It is axiomatic that the institutional inertia of the “congressional-military-industrial complexstifles real innovation within DoD. Despite the fact that this is generally accepted and usually met with a “well, what can ya do” sort of shoulder shrug, it is an interesting thought experiment to consider “half baked ideas.” Pundit and author Jonah Goldberg and Congressman Mike Gallagher have done multiple podcast episodes on this theme — although the ideas don’t have a lot of intellectual rigor or even necessarily much deep thought put into them, it is nonetheless definitely worth considering these sort…


Amazingly, my personal discipline changed…well…none

Despite much of the crazy gnashing of teeth over haircuts that has been occurring around the Marine Corps (and Army, to a lesser degree) for the last month or so, where I’m stationed leadership has been fairly proactive with CoVID measures. This includes limiting haircuts to once a month. Thus, today I found myself in a an unusual position for the past month — I got my hair cut. I think this was the first time in my adult life that I made it an entire month without a haircut. Even in the most difficult…


If staff work doesn’t enable and/or drive specific commander’s actions, it is unnecessary bureaucratic paper-pushing. We should use this as an opportunity to slim down and deliberately reduce staffs.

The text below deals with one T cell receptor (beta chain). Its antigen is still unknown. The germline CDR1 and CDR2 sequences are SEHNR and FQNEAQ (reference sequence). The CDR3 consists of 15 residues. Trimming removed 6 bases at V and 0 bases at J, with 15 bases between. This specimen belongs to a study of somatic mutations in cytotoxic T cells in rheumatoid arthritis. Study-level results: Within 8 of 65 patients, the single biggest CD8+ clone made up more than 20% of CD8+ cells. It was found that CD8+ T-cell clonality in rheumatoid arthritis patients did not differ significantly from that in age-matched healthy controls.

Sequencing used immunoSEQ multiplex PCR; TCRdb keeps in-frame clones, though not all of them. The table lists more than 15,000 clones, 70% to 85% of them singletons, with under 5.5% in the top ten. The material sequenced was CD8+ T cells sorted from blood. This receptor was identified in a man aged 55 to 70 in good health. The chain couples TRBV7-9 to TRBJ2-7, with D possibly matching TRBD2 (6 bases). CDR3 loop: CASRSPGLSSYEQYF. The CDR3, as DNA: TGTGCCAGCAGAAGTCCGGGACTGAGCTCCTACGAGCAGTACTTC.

Several years ago I was working directly under a service component headquarters. Due to a clerical error, that headquarters somehow managed to accidentally not renew any of its contractor positions and essentially lost half its staff overnight. Several weeks after this I had a conversation with the Director of Plans at that headquarters that went something like this:

DirPlans: “since all the contractors left we’ve really had to stop doing a…


Although much of the American government has become a gerontocracy, only the military system has it as an inherent structural component.

The US Military is a gerontocracy. This has been the case for essentially all of the post World War II era — indeed, in the modern US military age and rank are directly correlated. Because of the requirements of the DOPMA, there is essentially no way to create a young senior leader in the US military. Conversely, there are also no old junior members of the military. Thus, the US military is both by definition and by law a…


A few years ago I watched a company of Marines in a dug in position defense get chased from their fighting holes without anyone firing a shot or even an order given. The culprit? One of the ubiquitous brush fires that start in Camp Pendleton almost year round. That got me thinking — if a little brush fire might do that, what sort of return could we get if we were willing to push the envelope with the elements to create natural effects? The US military tends to focus on technology as the solution to all of our problems —…

T. Drake

Grunt, planner, etc. I use this forum to write and think about military stuff. Usually Marine Corps focused.